Haydn: Symphony No. 49 in F minor; Lipatti: Piano Concerto in the Classical Style; Mozart: Piano Concerto No. 27 in B flat, K595
Julien Libeer (piano); Les Métamorphoses/Raphaël Feye
Evil Penguin EPRC 0029 64:42 mins
What an interesting recording: one of Haydn’s finest earlier symphonies, Mozart’s last piano concerto and Dinu Lipatti’s Concertino. Lipatti is remembered chiefly as a pianist of exquisite sensibility who died tragically young, but also composed with Dukas and Nadia Boulanger as tutors. The Concertino of 1936 embraces Bach and Scarlatti as influences; while there are moments of asperity, it is on the whole an emollient piece with the piano taking on more of a continuo role than full-blown concerto histrionics.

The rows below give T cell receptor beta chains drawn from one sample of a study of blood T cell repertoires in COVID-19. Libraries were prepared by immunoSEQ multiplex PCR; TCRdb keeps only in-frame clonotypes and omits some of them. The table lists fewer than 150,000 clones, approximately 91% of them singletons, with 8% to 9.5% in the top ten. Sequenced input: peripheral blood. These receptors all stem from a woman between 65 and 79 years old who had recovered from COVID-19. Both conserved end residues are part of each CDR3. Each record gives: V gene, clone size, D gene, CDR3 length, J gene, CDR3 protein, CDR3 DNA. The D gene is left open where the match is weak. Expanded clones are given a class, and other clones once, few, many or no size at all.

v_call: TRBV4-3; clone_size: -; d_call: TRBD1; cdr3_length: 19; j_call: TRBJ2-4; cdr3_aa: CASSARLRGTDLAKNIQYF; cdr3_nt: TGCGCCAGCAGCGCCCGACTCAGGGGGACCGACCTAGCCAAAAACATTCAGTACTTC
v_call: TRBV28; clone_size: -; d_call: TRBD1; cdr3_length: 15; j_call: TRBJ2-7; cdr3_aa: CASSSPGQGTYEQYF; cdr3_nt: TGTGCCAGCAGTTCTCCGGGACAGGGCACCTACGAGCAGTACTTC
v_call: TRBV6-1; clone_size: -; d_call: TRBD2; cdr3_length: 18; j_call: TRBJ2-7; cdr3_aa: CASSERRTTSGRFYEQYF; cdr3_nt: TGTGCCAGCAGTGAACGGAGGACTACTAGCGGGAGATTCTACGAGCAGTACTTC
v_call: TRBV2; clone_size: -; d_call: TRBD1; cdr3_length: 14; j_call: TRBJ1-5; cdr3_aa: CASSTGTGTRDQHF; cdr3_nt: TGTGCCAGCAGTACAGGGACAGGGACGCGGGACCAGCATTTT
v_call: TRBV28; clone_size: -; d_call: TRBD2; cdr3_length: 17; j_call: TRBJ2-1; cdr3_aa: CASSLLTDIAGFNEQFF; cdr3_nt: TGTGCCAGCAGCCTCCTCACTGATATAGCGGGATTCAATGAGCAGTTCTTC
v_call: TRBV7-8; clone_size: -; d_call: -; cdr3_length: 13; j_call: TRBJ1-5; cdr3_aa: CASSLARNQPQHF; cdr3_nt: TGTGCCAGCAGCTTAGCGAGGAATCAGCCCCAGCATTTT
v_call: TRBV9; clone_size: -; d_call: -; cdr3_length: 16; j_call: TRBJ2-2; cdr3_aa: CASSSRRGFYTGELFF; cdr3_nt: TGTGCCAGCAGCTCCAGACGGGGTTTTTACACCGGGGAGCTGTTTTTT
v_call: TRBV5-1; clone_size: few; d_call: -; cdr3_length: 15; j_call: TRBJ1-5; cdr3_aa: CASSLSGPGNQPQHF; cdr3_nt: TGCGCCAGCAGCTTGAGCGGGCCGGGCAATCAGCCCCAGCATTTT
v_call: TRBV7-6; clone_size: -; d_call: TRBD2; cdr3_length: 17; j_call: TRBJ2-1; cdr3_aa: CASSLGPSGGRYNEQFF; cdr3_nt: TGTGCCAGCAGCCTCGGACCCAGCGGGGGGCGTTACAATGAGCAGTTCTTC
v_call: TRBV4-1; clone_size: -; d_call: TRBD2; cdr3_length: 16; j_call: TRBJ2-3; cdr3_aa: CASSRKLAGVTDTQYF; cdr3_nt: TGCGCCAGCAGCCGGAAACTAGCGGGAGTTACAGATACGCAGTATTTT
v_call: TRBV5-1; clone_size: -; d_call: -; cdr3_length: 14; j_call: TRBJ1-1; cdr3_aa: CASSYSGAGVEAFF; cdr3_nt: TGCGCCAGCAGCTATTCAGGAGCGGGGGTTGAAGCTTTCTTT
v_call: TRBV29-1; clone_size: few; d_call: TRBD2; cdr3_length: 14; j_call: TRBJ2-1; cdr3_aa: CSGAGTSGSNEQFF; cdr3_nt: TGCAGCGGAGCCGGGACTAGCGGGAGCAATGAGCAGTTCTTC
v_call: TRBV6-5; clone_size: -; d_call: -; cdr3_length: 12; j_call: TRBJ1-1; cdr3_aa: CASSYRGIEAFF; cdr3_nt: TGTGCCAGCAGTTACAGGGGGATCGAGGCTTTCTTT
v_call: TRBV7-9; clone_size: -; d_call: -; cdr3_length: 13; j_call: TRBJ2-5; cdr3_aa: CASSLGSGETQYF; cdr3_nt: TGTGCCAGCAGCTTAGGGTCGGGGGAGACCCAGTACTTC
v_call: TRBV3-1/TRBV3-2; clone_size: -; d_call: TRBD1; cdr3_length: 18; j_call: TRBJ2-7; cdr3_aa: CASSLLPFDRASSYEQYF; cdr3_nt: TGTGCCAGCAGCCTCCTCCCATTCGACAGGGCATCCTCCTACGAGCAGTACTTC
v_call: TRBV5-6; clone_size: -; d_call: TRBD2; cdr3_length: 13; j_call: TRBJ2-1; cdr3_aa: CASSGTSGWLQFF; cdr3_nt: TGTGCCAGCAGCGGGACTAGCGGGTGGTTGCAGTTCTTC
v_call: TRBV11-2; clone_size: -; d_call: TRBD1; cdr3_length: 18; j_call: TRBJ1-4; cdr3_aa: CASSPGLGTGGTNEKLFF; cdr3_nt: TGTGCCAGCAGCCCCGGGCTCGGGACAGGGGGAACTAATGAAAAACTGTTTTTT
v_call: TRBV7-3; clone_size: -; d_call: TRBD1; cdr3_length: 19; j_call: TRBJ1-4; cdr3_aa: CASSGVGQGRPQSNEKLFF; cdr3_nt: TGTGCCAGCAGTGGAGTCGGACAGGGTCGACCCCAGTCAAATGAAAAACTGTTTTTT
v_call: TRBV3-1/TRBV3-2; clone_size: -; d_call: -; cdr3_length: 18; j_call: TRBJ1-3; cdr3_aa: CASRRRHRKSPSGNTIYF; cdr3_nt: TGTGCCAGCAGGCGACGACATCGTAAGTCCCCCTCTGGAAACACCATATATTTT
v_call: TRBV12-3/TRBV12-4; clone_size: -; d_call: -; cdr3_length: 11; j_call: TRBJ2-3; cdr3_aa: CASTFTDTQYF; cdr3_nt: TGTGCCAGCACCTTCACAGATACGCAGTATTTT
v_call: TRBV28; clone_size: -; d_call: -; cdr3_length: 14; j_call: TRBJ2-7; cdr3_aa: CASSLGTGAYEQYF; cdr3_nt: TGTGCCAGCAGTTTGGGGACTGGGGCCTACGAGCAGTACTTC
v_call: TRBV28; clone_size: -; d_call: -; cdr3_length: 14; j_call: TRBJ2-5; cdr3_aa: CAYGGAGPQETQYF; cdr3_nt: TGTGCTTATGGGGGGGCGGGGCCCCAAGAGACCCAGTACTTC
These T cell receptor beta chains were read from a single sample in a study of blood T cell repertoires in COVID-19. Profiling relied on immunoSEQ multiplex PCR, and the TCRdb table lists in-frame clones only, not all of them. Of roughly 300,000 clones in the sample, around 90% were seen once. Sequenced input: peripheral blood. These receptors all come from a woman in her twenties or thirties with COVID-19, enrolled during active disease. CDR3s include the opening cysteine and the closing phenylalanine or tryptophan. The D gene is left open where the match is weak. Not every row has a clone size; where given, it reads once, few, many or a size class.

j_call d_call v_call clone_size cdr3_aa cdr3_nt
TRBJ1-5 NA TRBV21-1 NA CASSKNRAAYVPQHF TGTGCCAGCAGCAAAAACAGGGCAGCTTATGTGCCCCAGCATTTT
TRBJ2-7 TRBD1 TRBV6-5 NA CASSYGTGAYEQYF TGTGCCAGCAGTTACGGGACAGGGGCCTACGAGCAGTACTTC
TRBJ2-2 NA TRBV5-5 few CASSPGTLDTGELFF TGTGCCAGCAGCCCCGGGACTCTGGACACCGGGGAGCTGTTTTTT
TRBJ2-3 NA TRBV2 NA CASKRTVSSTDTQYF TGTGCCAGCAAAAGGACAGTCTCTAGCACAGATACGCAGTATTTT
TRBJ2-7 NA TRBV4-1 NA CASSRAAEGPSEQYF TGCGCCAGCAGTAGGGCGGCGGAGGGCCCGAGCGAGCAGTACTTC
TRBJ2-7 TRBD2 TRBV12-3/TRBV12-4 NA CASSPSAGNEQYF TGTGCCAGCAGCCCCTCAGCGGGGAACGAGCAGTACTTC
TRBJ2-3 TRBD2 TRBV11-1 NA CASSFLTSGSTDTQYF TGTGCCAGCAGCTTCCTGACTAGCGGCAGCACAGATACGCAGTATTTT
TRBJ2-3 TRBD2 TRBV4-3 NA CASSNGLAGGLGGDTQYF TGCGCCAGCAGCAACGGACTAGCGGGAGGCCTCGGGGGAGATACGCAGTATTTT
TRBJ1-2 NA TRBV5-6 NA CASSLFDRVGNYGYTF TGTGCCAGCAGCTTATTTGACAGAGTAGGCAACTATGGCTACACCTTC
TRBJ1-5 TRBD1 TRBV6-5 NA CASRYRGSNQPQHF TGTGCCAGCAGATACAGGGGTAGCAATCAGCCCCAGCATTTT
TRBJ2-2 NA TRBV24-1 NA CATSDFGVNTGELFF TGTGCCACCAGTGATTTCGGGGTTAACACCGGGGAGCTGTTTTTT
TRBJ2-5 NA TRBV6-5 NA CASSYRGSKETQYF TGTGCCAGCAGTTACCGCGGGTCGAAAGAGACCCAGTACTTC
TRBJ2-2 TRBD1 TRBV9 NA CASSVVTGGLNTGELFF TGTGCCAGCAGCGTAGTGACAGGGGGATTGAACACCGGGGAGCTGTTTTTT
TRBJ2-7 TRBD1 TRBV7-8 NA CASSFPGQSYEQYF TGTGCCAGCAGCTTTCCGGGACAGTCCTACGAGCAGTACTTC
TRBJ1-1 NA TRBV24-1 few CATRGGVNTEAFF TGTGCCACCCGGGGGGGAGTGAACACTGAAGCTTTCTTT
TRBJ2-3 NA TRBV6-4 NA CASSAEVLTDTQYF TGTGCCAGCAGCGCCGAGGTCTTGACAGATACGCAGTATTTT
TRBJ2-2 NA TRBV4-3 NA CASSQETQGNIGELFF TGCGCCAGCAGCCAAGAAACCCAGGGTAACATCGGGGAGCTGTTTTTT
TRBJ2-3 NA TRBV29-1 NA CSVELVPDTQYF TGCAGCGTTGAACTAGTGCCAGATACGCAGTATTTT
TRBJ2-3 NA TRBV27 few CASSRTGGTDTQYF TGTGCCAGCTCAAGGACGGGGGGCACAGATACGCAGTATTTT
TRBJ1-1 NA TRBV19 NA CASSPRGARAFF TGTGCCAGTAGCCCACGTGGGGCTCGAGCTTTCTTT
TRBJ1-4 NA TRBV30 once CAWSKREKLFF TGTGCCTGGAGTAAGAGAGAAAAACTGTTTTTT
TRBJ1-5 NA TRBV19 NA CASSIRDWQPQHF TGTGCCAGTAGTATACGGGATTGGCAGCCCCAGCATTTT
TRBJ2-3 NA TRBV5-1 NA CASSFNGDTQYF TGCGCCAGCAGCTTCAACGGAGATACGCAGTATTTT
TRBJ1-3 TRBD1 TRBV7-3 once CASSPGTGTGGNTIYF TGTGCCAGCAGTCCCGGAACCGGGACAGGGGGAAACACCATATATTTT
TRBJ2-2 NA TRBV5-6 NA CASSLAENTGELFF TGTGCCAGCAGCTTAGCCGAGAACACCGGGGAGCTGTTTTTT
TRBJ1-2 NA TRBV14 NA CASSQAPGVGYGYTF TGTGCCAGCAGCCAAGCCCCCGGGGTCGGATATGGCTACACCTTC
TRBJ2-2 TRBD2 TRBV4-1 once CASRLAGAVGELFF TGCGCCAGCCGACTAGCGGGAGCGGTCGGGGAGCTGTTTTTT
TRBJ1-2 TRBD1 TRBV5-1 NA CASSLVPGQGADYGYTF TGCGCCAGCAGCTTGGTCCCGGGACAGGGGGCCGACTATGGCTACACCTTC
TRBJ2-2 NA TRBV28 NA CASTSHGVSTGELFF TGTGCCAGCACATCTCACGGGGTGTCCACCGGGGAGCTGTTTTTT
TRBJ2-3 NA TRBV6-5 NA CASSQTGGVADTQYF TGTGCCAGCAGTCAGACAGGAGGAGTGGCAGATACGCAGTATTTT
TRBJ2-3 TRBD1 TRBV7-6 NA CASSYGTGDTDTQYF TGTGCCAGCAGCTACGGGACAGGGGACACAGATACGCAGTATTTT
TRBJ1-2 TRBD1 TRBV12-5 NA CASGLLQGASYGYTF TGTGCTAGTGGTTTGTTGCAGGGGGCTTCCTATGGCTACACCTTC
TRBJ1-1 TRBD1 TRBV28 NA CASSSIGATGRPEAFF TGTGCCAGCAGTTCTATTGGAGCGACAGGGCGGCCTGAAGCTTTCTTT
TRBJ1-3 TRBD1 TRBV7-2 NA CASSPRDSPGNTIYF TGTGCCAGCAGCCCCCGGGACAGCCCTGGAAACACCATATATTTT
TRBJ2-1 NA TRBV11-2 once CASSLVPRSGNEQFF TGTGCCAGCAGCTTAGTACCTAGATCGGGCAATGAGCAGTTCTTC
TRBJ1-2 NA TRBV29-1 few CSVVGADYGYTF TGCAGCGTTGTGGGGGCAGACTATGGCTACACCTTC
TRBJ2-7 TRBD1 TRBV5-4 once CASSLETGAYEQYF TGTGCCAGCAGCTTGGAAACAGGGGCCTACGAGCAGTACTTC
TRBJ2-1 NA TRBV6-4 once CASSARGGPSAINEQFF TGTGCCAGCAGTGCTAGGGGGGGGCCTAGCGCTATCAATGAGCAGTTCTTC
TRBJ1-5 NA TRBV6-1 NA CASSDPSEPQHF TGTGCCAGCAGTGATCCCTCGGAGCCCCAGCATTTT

Inspired by such pioneers of the period instrument movement as Nikolaus Harnoncourt, the musicians of Les Métamorphoses blend modern strings and wind with natural brass and gut strung double bass. The predominant sound is lean and well focused with a refreshing balance between strings and brass. The result in the Haydn symphony is a springy alertness underpinned by tight ensemble. Another innovation presented here is the use of a parallel-strung piano, as opposed to the familiar cross-strung version. This produces a welcome lightness in the upper register uncompromised by an overly resonant bass and middle. In the Lipatti concerto, the ensemble is less secure, although, as a whole there is a clear sense of the value of the work that does not patronise its overall simplicity. Both Les Métamorphoses and the soloist Julien Libeer take a refreshingly robust approach to Mozart’s last piano concerto. This is not a particularly subtle performance, but its direct nature is welcome when so often renditions of this concerto can seem overly evanescent.